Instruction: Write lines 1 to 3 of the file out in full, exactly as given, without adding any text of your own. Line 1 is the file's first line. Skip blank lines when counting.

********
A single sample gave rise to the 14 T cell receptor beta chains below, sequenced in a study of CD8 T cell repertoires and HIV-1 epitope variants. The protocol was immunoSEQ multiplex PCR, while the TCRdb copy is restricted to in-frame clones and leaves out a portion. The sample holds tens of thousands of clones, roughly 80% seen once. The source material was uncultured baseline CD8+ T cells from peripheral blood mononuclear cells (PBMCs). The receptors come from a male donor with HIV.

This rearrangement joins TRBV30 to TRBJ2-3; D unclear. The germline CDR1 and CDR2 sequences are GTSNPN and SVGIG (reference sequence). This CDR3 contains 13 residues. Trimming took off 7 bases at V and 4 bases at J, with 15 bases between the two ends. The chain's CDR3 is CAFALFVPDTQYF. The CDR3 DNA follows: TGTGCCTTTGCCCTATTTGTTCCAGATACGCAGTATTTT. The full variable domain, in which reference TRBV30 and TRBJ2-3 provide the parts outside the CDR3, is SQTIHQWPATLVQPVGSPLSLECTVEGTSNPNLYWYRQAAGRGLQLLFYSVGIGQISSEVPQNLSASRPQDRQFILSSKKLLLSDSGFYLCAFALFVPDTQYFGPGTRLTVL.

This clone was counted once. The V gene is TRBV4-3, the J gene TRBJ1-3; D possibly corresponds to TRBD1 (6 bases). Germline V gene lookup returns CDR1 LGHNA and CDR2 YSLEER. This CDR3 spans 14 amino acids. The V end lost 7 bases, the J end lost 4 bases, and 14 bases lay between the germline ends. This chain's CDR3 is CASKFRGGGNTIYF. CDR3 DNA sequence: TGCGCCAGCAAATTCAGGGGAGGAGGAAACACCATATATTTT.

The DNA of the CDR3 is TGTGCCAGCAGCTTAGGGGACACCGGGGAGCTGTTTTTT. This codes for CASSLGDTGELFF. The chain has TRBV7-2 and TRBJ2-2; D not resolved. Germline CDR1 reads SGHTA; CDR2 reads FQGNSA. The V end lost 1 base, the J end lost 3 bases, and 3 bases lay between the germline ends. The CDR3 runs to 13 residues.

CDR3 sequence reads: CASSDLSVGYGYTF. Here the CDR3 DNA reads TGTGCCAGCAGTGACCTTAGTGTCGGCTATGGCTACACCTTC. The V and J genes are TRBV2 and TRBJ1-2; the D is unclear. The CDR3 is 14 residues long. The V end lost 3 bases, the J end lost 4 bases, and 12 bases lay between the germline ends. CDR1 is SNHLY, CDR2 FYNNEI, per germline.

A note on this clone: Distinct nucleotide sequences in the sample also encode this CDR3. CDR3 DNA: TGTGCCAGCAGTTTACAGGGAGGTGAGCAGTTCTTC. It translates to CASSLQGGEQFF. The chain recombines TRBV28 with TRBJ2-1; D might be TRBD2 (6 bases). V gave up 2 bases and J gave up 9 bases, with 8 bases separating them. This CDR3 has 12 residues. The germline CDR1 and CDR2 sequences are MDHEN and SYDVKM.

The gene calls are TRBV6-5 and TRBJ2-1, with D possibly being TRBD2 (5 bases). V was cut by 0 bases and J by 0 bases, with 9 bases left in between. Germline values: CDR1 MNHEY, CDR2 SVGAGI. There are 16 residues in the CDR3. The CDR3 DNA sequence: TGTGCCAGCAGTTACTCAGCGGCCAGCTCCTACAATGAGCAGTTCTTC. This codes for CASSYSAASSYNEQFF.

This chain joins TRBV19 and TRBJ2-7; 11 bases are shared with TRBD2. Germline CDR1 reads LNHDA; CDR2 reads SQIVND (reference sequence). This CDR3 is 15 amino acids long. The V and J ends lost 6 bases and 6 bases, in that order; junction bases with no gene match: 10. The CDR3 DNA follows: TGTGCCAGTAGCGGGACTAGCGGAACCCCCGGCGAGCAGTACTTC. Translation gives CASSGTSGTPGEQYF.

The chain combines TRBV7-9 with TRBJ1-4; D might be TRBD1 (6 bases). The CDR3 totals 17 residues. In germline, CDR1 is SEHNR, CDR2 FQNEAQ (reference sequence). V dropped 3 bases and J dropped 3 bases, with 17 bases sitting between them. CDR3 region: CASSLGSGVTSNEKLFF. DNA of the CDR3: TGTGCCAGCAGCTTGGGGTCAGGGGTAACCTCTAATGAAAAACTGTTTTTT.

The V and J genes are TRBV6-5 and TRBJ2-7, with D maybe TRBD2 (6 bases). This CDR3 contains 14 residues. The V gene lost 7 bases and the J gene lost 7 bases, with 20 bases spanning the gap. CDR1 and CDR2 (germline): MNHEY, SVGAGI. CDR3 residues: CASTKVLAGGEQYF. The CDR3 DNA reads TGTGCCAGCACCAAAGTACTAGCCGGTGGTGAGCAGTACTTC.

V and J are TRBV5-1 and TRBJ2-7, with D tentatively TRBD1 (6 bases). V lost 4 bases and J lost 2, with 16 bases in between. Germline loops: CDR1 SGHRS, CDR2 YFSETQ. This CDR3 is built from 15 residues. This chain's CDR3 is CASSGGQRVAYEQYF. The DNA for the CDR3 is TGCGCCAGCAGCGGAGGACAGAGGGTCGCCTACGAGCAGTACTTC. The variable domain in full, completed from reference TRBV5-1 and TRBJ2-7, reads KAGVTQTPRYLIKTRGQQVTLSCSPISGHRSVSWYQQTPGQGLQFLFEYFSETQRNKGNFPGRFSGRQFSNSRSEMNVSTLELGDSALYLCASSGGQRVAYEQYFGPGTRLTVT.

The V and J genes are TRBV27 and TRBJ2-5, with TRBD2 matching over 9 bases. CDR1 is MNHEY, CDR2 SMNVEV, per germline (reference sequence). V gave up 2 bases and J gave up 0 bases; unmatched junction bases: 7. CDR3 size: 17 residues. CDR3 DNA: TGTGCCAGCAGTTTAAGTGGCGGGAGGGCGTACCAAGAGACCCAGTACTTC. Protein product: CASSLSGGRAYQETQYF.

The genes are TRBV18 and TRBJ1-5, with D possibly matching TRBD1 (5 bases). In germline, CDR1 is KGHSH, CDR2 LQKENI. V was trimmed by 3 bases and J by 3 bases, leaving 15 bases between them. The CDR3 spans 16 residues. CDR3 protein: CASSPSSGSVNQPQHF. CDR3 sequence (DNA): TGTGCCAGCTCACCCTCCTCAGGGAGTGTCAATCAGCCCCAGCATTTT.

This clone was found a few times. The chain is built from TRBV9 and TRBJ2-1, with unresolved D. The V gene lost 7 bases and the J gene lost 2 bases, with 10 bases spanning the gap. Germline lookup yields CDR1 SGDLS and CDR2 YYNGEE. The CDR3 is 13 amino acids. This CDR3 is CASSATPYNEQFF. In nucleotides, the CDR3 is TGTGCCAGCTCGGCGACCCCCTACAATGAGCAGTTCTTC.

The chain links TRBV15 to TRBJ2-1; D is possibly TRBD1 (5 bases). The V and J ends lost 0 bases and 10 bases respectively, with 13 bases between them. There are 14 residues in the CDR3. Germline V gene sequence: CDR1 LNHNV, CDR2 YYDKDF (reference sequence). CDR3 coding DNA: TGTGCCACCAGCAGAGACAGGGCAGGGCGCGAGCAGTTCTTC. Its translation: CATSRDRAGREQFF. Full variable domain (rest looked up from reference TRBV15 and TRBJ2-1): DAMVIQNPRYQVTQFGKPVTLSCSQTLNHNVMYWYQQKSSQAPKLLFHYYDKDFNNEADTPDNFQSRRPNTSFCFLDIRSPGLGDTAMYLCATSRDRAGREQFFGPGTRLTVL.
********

A single sample gave rise to the 14 T cell receptor beta chains below, sequenced in a study of CD8 T cell repertoires and HIV-1 epitope variants. The protocol was immunoSEQ multiplex PCR, while the TCRdb copy is restricted to in-frame clones and leaves out a portion. The sample holds tens of thousands of clones, roughly 80% seen once. The source material was uncultured baseline CD8+ T cells from peripheral blood mononuclear cells (PBMCs). The receptors come from a male donor with HIV.

This rearrangement joins TRBV30 to TRBJ2-3; D unclear. The germline CDR1 and CDR2 sequences are GTSNPN and SVGIG (reference sequence). This CDR3 contains 13 residues. Trimming took off 7 bases at V and 4 bases at J, with 15 bases between the two ends. The chain's CDR3 is CAFALFVPDTQYF. The CDR3 DNA follows: TGTGCCTTTGCCCTATTTGTTCCAGATACGCAGTATTTT. The full variable domain, in which reference TRBV30 and TRBJ2-3 provide the parts outside the CDR3, is SQTIHQWPATLVQPVGSPLSLECTVEGTSNPNLYWYRQAAGRGLQLLFYSVGIGQISSEVPQNLSASRPQDRQFILSSKKLLLSDSGFYLCAFALFVPDTQYFGPGTRLTVL.

This clone was counted once. The V gene is TRBV4-3, the J gene TRBJ1-3; D possibly corresponds to TRBD1 (6 bases). Germline V gene lookup returns CDR1 LGHNA and CDR2 YSLEER. This CDR3 spans 14 amino acids. The V end lost 7 bases, the J end lost 4 bases, and 14 bases lay between the germline ends. This chain's CDR3 is CASKFRGGGNTIYF. CDR3 DNA sequence: TGCGCCAGCAAATTCAGGGGAGGAGGAAACACCATATATTTT.